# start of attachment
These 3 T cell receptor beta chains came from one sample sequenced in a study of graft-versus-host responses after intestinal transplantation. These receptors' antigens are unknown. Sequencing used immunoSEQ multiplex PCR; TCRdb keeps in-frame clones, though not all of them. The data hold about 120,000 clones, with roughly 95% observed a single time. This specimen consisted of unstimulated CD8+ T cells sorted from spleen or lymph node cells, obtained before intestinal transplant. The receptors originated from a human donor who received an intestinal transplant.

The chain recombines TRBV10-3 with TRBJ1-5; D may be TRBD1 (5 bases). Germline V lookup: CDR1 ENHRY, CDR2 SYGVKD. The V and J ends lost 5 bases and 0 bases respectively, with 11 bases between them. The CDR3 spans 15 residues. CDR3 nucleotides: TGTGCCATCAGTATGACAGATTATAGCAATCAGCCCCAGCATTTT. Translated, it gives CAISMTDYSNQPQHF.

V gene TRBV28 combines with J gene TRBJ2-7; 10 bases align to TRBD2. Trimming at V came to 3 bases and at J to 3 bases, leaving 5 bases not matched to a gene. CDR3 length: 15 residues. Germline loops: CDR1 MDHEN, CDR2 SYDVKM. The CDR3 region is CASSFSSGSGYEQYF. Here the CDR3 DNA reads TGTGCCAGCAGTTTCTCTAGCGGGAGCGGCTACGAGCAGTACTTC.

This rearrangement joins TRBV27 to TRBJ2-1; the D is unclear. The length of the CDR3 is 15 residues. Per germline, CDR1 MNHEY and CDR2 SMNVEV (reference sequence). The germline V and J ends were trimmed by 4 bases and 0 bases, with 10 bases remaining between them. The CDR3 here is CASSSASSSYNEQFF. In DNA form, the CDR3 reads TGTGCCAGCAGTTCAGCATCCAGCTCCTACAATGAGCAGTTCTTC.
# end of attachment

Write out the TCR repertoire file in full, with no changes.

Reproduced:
These 3 T cell receptor beta chains came from one sample sequenced in a study of graft-versus-host responses after intestinal transplantation. These receptors' antigens are unknown. Sequencing used immunoSEQ multiplex PCR; TCRdb keeps in-frame clones, though not all of them. The data hold about 120,000 clones, with roughly 95% observed a single time. This specimen consisted of unstimulated CD8+ T cells sorted from spleen or lymph node cells, obtained before intestinal transplant. The receptors originated from a human donor who received an intestinal transplant.

The chain recombines TRBV10-3 with TRBJ1-5; D may be TRBD1 (5 bases). Germline V lookup: CDR1 ENHRY, CDR2 SYGVKD. The V and J ends lost 5 bases and 0 bases respectively, with 11 bases between them. The CDR3 spans 15 residues. CDR3 nucleotides: TGTGCCATCAGTATGACAGATTATAGCAATCAGCCCCAGCATTTT. Translated, it gives CAISMTDYSNQPQHF.

V gene TRBV28 combines with J gene TRBJ2-7; 10 bases align to TRBD2. Trimming at V came to 3 bases and at J to 3 bases, leaving 5 bases not matched to a gene. CDR3 length: 15 residues. Germline loops: CDR1 MDHEN, CDR2 SYDVKM. The CDR3 region is CASSFSSGSGYEQYF. Here the CDR3 DNA reads TGTGCCAGCAGTTTCTCTAGCGGGAGCGGCTACGAGCAGTACTTC.

This rearrangement joins TRBV27 to TRBJ2-1; the D is unclear. The length of the CDR3 is 15 residues. Per germline, CDR1 MNHEY and CDR2 SMNVEV (reference sequence). The germline V and J ends were trimmed by 4 bases and 0 bases, with 10 bases remaining between them. The CDR3 here is CASSSASSSYNEQFF. In DNA form, the CDR3 reads TGTGCCAGCAGTTCAGCATCCAGCTCCTACAATGAGCAGTTCTTC.